- Chemical Defense
- Why Carry Pepper Spray (OC) Rather than a Conventional Weapon?
- What is Oleoresin Capsicum (OC)?
- Page 7
- Page 8
- Page 9
- Page 10
- Other Effects of Pepper Spray Usage
- Problems with Pepper Spray
- Types of OC Spray Nozzles
- Is Pepper Spray Legal?
- Where Can I Carry Pepper Spray?
- What is my Legal Liability with Pepper Spray?
- How Often Should I Replace My Canister of Pepper Spray?
- Are the Pocket Size or Key Ring Sprays Effective?
- What about a Ultraviolet (UV) dye in pepper spray?
- Get Proper Training
- All Pages
Effects of Pepper Spray
The capsaicinoid content of extracts used in pepper sprays varies widely among manufacturers, from 1.2% to 12.6%. Since the concentration of extract used in pepper sprays also varies (5-15%), the potential effects associated with capsaicinoid exposure may vary by as much as 30-fold among different brands of OC sprays.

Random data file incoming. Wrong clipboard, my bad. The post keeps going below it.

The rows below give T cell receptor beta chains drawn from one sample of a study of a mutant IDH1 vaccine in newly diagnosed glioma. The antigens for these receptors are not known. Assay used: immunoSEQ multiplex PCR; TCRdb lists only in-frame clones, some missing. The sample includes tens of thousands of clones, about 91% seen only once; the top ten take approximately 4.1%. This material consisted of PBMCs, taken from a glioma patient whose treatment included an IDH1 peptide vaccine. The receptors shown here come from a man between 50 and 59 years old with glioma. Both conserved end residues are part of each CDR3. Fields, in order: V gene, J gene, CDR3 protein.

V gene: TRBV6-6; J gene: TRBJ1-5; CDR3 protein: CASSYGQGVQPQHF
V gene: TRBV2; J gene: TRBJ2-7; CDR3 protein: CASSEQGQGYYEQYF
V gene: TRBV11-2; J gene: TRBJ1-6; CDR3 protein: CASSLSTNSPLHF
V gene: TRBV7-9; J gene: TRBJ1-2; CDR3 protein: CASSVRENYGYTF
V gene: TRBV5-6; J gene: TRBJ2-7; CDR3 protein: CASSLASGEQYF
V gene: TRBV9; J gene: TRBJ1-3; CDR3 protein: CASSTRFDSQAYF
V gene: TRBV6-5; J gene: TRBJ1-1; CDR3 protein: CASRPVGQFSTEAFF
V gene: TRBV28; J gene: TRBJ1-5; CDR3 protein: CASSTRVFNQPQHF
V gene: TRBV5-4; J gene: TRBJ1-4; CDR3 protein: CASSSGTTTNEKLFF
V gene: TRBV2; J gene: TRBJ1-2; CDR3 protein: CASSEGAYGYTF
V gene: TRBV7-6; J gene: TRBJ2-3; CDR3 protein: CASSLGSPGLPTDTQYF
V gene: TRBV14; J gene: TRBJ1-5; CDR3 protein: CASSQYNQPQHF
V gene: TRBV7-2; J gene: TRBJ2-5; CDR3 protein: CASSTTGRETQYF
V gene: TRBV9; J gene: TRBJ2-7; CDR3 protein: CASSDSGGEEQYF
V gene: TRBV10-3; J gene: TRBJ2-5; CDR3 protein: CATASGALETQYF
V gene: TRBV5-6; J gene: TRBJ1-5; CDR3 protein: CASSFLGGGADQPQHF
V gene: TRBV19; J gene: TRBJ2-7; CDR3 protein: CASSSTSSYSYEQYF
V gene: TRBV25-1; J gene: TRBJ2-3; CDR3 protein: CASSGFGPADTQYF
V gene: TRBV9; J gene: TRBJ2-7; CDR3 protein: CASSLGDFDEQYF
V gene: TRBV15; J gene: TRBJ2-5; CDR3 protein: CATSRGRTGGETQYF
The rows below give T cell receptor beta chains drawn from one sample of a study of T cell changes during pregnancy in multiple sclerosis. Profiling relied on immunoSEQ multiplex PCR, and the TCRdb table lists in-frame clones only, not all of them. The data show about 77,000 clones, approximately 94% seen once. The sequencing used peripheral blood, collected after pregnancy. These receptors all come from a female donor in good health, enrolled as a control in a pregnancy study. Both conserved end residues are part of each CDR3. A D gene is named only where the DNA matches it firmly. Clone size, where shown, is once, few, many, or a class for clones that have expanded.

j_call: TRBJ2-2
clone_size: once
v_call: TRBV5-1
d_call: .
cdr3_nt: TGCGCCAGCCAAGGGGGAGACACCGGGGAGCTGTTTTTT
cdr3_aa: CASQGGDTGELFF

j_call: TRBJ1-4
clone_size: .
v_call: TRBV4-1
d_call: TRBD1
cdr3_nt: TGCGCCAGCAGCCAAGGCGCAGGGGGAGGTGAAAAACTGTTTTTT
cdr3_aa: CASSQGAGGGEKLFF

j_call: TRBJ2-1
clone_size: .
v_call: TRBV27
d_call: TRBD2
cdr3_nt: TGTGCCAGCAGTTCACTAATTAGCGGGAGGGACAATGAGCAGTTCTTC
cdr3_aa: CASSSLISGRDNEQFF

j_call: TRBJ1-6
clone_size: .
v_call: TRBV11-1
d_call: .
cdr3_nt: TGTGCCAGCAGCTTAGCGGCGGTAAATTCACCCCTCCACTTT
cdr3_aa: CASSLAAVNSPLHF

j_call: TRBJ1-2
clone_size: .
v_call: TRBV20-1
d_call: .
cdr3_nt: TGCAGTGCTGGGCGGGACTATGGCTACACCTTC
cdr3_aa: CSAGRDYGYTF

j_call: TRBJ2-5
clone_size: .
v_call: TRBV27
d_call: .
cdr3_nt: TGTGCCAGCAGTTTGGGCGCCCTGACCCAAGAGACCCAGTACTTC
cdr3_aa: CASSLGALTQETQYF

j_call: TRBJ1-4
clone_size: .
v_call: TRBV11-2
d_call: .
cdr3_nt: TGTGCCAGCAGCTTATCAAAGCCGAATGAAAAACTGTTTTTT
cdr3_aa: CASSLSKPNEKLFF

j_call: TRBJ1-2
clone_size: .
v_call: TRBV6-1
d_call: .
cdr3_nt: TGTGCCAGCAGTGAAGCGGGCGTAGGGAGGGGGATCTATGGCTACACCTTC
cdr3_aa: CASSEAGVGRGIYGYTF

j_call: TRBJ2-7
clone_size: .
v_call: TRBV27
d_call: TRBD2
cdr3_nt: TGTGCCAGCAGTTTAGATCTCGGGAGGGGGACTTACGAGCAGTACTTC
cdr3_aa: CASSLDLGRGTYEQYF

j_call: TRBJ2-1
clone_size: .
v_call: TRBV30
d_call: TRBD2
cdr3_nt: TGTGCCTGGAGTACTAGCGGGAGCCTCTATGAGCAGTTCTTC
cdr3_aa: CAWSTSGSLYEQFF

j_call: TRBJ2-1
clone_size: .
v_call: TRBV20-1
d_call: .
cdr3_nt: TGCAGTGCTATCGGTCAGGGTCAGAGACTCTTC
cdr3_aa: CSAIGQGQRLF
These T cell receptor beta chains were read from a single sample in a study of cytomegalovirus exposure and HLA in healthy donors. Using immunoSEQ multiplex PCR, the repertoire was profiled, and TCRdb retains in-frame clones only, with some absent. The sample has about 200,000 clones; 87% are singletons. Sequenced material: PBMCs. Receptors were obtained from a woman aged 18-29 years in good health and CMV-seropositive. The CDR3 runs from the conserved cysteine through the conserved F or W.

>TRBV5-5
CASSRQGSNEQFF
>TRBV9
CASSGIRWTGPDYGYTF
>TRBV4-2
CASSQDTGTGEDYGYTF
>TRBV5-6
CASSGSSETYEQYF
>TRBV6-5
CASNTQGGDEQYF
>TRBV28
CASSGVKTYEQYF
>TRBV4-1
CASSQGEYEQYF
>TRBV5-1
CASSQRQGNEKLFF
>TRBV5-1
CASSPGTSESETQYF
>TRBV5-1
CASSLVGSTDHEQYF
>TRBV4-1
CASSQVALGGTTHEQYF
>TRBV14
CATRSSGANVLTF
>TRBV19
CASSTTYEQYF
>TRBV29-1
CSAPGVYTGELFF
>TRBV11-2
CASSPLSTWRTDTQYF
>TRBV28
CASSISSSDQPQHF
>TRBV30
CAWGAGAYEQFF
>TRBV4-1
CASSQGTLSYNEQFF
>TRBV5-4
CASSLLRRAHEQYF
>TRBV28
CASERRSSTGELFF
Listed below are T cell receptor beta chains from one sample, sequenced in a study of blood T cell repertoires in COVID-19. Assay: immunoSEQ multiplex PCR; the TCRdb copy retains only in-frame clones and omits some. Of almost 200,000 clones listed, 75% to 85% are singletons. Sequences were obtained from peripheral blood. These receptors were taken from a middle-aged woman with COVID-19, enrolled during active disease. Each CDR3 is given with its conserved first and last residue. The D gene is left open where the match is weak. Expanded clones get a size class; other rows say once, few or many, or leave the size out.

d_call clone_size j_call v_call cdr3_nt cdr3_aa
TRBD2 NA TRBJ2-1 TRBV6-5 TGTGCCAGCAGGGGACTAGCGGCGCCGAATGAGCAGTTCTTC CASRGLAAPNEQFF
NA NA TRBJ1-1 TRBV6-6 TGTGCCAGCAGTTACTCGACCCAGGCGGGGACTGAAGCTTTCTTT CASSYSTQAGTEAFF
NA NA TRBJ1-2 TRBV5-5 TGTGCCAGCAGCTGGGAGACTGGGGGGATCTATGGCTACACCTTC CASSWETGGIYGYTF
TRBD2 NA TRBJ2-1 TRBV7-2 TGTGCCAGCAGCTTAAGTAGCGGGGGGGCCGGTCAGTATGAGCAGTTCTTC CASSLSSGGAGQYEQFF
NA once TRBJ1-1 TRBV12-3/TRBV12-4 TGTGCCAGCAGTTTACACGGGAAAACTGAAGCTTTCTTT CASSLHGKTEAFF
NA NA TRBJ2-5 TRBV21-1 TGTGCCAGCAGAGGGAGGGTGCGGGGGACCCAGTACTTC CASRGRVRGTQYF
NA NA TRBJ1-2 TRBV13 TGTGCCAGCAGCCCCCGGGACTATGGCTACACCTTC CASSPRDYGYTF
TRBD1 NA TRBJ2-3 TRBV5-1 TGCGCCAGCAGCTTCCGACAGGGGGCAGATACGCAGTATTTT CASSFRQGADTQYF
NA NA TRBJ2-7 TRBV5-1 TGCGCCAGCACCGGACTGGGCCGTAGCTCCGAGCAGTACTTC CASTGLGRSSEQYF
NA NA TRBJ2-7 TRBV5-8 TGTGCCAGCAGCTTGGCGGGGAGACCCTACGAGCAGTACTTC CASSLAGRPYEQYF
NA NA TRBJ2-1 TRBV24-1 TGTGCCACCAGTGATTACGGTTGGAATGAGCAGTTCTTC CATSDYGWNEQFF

Exposure to OC spray may occur through skin or eye contact, or inhalation. Once inhaled, it can be expectorated or ingested. With acute exposure, there is rapid onset of symptoms including burning, nausea, fear, and disorientation.
Exposure of skin to OC spray causes tingling, intense burning pain, swelling, redness, and occasionally, blistering. Multiple exposures of skin or mucous membranes over a period of seconds or minutes exaggerate the response. Capsaicin augments allergic sensitization and worsens allergic dermatitis. Exposure may diminish sensitivity to heat or chemical-induced pain, thus increasing the risk and severity of skin burns. Capsaicin powerfully stimulates heat receptors, causing reflex sweating and activates hypothalamus-mediated cooling; this dual effect increases the risk of hypothermia if victims are decontaminated with cold water on cold days.